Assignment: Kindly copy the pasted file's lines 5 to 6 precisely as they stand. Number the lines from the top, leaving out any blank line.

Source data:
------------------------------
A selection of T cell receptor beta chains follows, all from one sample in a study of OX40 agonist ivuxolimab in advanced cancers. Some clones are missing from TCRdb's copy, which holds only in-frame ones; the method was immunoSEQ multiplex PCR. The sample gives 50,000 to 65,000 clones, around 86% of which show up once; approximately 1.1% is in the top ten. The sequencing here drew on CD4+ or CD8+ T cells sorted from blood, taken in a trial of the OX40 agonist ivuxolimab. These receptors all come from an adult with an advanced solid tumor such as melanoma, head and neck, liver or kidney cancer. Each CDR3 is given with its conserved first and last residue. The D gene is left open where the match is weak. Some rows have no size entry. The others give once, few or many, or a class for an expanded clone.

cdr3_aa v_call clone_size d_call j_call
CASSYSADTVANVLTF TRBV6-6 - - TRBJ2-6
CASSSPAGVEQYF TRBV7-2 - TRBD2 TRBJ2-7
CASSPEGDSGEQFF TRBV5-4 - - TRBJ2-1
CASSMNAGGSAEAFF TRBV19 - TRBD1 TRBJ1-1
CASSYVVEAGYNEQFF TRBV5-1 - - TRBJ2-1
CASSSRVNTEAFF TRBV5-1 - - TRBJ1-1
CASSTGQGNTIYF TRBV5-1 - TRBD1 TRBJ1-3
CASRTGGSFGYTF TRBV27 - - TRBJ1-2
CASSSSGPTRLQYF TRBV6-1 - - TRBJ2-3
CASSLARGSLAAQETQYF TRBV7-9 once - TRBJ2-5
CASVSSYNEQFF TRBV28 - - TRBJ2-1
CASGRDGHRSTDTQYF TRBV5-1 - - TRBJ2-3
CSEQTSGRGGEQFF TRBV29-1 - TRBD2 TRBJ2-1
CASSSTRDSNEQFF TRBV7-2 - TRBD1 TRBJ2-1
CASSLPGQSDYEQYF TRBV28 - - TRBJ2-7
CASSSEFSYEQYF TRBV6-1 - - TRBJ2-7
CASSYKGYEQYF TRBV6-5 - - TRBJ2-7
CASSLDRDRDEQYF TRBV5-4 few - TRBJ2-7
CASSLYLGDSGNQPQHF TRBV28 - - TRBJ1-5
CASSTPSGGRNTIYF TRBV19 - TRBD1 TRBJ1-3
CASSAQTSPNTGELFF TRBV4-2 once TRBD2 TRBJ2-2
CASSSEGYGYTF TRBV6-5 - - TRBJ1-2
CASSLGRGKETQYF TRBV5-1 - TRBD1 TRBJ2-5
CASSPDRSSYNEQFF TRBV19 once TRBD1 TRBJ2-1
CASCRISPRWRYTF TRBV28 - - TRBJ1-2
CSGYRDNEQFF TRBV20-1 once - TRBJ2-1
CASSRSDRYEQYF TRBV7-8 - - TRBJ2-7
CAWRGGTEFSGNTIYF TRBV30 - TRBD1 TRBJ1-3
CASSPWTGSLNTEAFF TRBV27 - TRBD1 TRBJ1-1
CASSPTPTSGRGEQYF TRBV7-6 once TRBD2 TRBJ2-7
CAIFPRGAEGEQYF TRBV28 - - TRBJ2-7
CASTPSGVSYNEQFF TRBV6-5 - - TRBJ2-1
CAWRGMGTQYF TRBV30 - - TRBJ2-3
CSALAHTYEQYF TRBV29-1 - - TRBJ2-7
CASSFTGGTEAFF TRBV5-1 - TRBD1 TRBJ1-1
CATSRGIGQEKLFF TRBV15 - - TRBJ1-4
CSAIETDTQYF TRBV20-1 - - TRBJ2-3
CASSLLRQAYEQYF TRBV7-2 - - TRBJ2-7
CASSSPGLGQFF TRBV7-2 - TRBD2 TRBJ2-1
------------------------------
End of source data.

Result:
CASSPEGDSGEQFF TRBV5-4 - - TRBJ2-1
CASSMNAGGSAEAFF TRBV19 - TRBD1 TRBJ1-1